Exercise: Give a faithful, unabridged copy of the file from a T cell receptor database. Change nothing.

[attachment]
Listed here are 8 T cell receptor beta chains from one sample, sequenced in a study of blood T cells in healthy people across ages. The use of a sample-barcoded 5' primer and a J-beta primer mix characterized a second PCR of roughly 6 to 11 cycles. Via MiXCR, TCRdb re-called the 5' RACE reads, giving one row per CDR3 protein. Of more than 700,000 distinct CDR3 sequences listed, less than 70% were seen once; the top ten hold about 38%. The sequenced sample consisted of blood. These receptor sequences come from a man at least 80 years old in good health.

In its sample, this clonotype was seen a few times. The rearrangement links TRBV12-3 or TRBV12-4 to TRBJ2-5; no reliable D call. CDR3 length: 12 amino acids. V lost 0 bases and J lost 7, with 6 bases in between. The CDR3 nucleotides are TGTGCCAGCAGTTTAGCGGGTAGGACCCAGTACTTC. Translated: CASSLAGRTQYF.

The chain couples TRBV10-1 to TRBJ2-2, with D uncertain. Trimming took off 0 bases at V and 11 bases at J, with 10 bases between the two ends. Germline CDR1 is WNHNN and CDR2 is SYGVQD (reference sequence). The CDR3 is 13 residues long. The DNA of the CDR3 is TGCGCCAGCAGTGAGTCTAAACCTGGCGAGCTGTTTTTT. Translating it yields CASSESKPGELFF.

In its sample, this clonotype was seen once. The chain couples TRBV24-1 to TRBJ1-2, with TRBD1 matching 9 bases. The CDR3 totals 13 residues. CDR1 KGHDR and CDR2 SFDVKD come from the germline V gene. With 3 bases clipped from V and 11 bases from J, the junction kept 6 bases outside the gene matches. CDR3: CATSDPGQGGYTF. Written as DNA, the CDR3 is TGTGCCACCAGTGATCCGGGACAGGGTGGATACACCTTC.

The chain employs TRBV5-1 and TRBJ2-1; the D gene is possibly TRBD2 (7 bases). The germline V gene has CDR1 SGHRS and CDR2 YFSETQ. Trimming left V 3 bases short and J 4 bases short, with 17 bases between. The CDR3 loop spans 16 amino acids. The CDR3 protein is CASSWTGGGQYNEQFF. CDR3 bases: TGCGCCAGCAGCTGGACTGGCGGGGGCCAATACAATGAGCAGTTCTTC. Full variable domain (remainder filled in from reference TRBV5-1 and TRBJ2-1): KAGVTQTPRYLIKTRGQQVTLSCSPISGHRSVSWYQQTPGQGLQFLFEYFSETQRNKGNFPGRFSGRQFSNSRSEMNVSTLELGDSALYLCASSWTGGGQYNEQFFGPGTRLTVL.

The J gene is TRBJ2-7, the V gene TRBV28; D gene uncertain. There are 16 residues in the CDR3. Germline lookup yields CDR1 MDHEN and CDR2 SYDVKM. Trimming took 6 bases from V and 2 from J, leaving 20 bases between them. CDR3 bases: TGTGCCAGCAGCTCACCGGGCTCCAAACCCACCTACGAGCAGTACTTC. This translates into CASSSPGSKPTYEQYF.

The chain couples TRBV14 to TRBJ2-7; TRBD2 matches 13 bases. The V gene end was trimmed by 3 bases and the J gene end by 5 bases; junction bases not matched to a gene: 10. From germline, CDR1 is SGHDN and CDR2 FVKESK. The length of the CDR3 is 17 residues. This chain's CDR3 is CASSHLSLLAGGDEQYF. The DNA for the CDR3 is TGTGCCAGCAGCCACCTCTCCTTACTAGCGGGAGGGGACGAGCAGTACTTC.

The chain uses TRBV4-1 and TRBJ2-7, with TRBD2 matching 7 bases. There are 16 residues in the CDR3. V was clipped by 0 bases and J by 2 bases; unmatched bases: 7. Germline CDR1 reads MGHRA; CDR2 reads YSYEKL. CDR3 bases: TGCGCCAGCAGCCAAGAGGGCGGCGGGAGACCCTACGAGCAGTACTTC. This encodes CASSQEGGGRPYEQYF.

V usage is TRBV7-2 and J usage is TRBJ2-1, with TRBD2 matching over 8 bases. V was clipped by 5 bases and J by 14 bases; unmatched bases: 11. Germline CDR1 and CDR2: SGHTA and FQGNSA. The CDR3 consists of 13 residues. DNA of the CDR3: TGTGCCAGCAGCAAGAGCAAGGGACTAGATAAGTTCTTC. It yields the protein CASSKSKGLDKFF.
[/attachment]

Listed here are 8 T cell receptor beta chains from one sample, sequenced in a study of blood T cells in healthy people across ages. The use of a sample-barcoded 5' primer and a J-beta primer mix characterized a second PCR of roughly 6 to 11 cycles. Via MiXCR, TCRdb re-called the 5' RACE reads, giving one row per CDR3 protein. Of more than 700,000 distinct CDR3 sequences listed, less than 70% were seen once; the top ten hold about 38%. The sequenced sample consisted of blood. These receptor sequences come from a man at least 80 years old in good health.

In its sample, this clonotype was seen a few times. The rearrangement links TRBV12-3 or TRBV12-4 to TRBJ2-5; no reliable D call. CDR3 length: 12 amino acids. V lost 0 bases and J lost 7, with 6 bases in between. The CDR3 nucleotides are TGTGCCAGCAGTTTAGCGGGTAGGACCCAGTACTTC. Translated: CASSLAGRTQYF.

The chain couples TRBV10-1 to TRBJ2-2, with D uncertain. Trimming took off 0 bases at V and 11 bases at J, with 10 bases between the two ends. Germline CDR1 is WNHNN and CDR2 is SYGVQD (reference sequence). The CDR3 is 13 residues long. The DNA of the CDR3 is TGCGCCAGCAGTGAGTCTAAACCTGGCGAGCTGTTTTTT. Translating it yields CASSESKPGELFF.

In its sample, this clonotype was seen once. The chain couples TRBV24-1 to TRBJ1-2, with TRBD1 matching 9 bases. The CDR3 totals 13 residues. CDR1 KGHDR and CDR2 SFDVKD come from the germline V gene. With 3 bases clipped from V and 11 bases from J, the junction kept 6 bases outside the gene matches. CDR3: CATSDPGQGGYTF. Written as DNA, the CDR3 is TGTGCCACCAGTGATCCGGGACAGGGTGGATACACCTTC.

The chain employs TRBV5-1 and TRBJ2-1; the D gene is possibly TRBD2 (7 bases). The germline V gene has CDR1 SGHRS and CDR2 YFSETQ. Trimming left V 3 bases short and J 4 bases short, with 17 bases between. The CDR3 loop spans 16 amino acids. The CDR3 protein is CASSWTGGGQYNEQFF. CDR3 bases: TGCGCCAGCAGCTGGACTGGCGGGGGCCAATACAATGAGCAGTTCTTC. Full variable domain (remainder filled in from reference TRBV5-1 and TRBJ2-1): KAGVTQTPRYLIKTRGQQVTLSCSPISGHRSVSWYQQTPGQGLQFLFEYFSETQRNKGNFPGRFSGRQFSNSRSEMNVSTLELGDSALYLCASSWTGGGQYNEQFFGPGTRLTVL.

The J gene is TRBJ2-7, the V gene TRBV28; D gene uncertain. There are 16 residues in the CDR3. Germline lookup yields CDR1 MDHEN and CDR2 SYDVKM. Trimming took 6 bases from V and 2 from J, leaving 20 bases between them. CDR3 bases: TGTGCCAGCAGCTCACCGGGCTCCAAACCCACCTACGAGCAGTACTTC. This translates into CASSSPGSKPTYEQYF.

The chain couples TRBV14 to TRBJ2-7; TRBD2 matches 13 bases. The V gene end was trimmed by 3 bases and the J gene end by 5 bases; junction bases not matched to a gene: 10. From germline, CDR1 is SGHDN and CDR2 FVKESK. The length of the CDR3 is 17 residues. This chain's CDR3 is CASSHLSLLAGGDEQYF. The DNA for the CDR3 is TGTGCCAGCAGCCACCTCTCCTTACTAGCGGGAGGGGACGAGCAGTACTTC.

The chain uses TRBV4-1 and TRBJ2-7, with TRBD2 matching 7 bases. There are 16 residues in the CDR3. V was clipped by 0 bases and J by 2 bases; unmatched bases: 7. Germline CDR1 reads MGHRA; CDR2 reads YSYEKL. CDR3 bases: TGCGCCAGCAGCCAAGAGGGCGGCGGGAGACCCTACGAGCAGTACTTC. This encodes CASSQEGGGRPYEQYF.

V usage is TRBV7-2 and J usage is TRBJ2-1, with TRBD2 matching over 8 bases. V was clipped by 5 bases and J by 14 bases; unmatched bases: 11. Germline CDR1 and CDR2: SGHTA and FQGNSA. The CDR3 consists of 13 residues. DNA of the CDR3: TGTGCCAGCAGCAAGAGCAAGGGACTAGATAAGTTCTTC. It yields the protein CASSKSKGLDKFF.